Thanksgiving Thought: Rubens Peale
Thanksgiving always gets me to thinking about early America, particularly about the many changes that happened in our country at that time, which very few of us ever think (or know) about. I’m sick to death of people staring at their stupid phones. I would love for people in this country to be wide-eyed with wonder at new things in nature (and art), rather than the latest app. That was the key behind what I believe is the most important early American dynasty of artists, the Peale family. I’ve talked about them before, but when you look closely, you see that they are really important players in the development of American art, as well as appreciation of natural history. This post is really about Rubens, not Rembrandt.
|Rembrandt Peale (1778–1860, US), Rubens Peale with a Geranium, 1801. Oil on canvas, 28 1/8" x 24" (71.4 x 61 cm). © 2019 National Gallery of Art, Washington, DC. (NGA-P0381)|
Did you know that the geranium was introduced into America by Thomas Jefferson (1743–1826), our third president? They were discovered in southern Africa by European conquerors and shipped to Europe. When Jefferson (an ardent botanist and naturalist) saw them in France in 1786 while he was an ambassador (1785–1789), he sent samples to the US. After that, it gained popularity in American gardens.
Rubens Peale was the fourth son of the patriarch of the first American artistic dynasty, painter and naturalist Charles Willson Peale (1741–1827), and his first wife Rachel. Because of weak eyesight, Rubens was not initially successful at painting. Like his father and brothers, however, he was interested in naturalist studies and realism, becoming the director of his father's Philadelphia Museum (later known as the Peale Museum) from 1810 to 1821, and then the Baltimore branch of the Peale Museum.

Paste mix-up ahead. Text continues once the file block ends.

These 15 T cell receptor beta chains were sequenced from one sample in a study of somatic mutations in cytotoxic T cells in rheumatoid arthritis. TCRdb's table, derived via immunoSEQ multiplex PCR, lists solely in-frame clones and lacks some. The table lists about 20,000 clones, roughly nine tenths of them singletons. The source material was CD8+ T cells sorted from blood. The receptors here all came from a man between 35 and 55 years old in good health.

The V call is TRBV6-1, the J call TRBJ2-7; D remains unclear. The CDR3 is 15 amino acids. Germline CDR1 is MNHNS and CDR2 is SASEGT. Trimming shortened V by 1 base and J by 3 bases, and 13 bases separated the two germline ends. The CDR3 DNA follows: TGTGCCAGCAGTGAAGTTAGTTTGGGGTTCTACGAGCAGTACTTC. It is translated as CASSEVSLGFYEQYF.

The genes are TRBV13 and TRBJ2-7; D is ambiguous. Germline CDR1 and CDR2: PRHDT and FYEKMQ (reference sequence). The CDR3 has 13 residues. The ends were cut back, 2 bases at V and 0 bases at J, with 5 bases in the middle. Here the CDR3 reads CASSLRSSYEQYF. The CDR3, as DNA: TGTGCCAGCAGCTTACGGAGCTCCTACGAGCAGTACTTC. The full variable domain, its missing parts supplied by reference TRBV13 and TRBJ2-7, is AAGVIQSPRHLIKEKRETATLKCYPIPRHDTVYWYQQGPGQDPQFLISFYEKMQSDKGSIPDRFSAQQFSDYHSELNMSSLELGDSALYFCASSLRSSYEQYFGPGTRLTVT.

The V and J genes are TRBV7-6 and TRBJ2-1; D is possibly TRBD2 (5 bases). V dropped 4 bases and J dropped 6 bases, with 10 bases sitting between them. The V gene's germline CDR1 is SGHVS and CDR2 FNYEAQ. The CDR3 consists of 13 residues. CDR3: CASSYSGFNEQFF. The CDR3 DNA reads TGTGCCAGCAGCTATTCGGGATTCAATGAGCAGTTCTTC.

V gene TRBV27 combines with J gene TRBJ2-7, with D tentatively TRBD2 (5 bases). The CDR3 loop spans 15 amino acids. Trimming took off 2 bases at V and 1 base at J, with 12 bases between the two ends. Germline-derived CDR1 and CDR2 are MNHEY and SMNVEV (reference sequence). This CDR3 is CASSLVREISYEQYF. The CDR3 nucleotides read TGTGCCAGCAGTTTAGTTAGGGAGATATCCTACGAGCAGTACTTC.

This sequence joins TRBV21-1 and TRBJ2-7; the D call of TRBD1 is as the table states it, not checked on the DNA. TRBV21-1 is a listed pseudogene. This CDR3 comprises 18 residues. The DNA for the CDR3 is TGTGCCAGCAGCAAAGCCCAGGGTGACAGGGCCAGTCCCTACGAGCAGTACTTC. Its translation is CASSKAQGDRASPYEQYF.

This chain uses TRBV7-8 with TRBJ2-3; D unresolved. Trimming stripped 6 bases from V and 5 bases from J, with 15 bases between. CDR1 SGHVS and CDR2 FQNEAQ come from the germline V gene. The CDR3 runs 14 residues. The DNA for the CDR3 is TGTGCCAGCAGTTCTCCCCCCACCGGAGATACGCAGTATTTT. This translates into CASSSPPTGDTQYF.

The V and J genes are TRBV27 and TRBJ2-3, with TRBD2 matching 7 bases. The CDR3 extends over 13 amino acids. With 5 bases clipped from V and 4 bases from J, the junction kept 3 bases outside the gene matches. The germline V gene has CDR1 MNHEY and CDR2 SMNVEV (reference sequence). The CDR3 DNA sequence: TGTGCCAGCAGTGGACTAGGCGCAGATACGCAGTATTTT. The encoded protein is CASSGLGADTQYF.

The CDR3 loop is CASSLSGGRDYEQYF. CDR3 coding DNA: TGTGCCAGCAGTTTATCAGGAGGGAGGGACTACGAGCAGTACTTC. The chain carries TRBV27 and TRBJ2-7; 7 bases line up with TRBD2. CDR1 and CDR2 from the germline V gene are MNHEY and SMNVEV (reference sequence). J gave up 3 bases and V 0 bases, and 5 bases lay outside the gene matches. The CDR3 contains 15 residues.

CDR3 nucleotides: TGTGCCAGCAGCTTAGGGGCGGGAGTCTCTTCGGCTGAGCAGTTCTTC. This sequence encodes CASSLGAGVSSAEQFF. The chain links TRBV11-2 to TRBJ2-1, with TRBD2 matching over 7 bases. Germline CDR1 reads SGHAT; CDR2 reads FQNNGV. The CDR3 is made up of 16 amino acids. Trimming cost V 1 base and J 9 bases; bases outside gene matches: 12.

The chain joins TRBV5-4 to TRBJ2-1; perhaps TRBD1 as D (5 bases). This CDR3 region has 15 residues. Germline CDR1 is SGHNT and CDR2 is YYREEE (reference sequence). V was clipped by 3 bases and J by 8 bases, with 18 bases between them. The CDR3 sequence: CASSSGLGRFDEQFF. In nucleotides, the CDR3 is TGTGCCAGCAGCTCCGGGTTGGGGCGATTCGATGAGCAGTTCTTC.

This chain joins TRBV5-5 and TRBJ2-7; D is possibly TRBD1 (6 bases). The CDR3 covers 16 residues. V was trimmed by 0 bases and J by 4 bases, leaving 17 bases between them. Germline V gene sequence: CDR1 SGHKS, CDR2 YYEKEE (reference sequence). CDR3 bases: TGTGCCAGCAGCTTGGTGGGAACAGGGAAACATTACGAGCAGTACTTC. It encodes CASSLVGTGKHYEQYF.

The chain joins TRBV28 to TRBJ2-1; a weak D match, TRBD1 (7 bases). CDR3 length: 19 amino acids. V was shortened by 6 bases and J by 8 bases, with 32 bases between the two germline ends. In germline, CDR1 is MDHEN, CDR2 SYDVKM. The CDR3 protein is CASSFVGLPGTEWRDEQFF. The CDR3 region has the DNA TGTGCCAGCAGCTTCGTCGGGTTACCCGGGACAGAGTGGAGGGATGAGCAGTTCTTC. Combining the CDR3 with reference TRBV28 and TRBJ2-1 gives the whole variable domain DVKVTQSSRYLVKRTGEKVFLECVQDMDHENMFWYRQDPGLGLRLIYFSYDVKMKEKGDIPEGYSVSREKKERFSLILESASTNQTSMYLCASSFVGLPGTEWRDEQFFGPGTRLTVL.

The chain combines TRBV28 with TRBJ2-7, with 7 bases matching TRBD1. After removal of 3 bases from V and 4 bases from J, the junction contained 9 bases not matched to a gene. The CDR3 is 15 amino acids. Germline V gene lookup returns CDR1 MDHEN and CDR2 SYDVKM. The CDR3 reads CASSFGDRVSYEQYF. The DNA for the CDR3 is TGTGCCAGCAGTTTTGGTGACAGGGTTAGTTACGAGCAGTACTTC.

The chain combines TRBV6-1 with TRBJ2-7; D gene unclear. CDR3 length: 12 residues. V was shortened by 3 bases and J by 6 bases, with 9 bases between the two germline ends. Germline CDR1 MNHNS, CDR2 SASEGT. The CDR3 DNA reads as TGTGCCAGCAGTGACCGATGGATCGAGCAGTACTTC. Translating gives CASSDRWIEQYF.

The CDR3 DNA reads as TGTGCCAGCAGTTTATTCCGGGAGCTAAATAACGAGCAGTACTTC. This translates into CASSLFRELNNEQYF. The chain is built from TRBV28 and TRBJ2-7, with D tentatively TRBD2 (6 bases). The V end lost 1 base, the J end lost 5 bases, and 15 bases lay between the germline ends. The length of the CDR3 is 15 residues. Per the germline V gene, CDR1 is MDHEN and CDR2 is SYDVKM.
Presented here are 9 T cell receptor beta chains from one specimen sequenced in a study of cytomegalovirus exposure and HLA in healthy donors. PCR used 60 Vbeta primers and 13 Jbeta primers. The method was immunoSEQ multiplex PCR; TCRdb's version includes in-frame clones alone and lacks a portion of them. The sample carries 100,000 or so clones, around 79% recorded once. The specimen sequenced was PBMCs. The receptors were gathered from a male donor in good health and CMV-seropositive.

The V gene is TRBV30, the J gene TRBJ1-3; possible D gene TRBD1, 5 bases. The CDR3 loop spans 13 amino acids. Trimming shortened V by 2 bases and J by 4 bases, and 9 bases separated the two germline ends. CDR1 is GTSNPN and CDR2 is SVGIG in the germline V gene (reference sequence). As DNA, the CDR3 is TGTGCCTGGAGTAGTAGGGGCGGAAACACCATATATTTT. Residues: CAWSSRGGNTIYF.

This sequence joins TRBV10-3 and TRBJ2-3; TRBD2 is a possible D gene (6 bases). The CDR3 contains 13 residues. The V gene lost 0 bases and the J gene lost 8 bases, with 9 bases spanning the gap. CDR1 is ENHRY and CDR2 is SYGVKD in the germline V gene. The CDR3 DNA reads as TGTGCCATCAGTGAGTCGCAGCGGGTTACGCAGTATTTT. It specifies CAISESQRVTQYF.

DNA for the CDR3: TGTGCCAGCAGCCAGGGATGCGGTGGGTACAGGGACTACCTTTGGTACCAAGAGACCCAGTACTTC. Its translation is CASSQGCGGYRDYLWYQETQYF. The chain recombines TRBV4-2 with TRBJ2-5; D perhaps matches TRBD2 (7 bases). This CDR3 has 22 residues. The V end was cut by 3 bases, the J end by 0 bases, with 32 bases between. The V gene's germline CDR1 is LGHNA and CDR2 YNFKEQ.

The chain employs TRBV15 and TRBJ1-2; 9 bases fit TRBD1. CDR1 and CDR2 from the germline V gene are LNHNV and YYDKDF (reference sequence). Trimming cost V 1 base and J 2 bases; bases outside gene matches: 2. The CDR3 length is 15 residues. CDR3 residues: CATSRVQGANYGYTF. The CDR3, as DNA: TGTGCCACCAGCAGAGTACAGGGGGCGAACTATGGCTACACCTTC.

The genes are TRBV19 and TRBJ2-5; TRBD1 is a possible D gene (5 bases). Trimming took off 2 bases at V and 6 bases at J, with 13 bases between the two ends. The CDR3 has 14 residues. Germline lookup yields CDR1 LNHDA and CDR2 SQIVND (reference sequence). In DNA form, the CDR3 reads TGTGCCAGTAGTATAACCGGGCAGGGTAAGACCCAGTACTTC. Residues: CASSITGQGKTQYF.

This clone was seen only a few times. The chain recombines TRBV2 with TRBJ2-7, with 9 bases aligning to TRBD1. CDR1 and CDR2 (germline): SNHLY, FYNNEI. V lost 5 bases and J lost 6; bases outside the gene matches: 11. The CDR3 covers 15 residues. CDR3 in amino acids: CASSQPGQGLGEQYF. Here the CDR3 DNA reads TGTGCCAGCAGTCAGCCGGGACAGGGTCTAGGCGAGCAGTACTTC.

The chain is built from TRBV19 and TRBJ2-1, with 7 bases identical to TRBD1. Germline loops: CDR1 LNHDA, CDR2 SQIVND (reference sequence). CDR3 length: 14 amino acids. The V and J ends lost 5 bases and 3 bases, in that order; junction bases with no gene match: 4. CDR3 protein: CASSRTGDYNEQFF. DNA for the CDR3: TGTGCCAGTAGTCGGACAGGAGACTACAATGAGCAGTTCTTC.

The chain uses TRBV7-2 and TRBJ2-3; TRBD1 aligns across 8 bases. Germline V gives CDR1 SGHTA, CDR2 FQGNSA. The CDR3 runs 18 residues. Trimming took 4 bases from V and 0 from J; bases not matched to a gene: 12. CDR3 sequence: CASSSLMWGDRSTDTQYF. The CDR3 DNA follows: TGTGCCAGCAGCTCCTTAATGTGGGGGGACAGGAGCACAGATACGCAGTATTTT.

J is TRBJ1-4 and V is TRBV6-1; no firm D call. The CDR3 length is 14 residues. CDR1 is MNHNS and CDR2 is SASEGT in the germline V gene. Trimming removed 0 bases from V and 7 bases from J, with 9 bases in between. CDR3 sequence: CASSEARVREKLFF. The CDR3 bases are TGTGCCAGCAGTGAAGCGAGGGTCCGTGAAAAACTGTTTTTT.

Rubens opened his own branch of the Peale Museum in New York in 1825 at the time of the opening of the Erie Canal, renaming it the New York Museum of Natural History in 1840. The museum went into debt during the financial Panic of 1837, and he sold the collections to P.T. Barnum's American Museum in 1843. Retiring in 1837, he moved to Woodland Farm in Schuylkill Haven, PA, where he devoted himself to naturalist studies, and ultimately painting, for the rest of his life. He took up painting again in 1855, preferring still life to portraiture, much like his uncle James (1749–1831), who had pioneered the American version of the genre in 1810.
|Rubens Peale (1784–1865 US), Basket of Fruit, 1860. Oil on canvas, 14" x 22" (35.6 x 55.9 cm). © 2019 The Museum of Fine Arts, Boston. (MFAB-145)|
Before the 1810s, still life was almost non-existent in American painting. However, with the increased patronage of a prosperous, though less sophisticated, middle class, still life was a welcome alternative in comparison to expense full-size portraits. Still life also filled the bill for Americans’ desire for accurate realism in art.
Still life represents Rubens's keen interest in particular details in nature with a specificity given to each species. Within 5 years of taking up painting still life, he had developed the clarity of composition, masterful depiction of lights and darks, and realistic sense of volume that reflected the influence of his brother Raphaelle (1774–1825), sister Margaret Angelica (1795–1882), and cousin (son of James) Anna Claypoole (1791–1878).
This still life also shows his mastery of realistic reflections and a realism that verges on and prefigures the late-1800s fad for trompe-l'oeil (fool the eye) realism. The shelf on which the objects sit is painted as an extension of real space. The imperfect nature of the depicted fruit reflects Dutch Baroque still-life realism, as well as his keen interest in natural matters.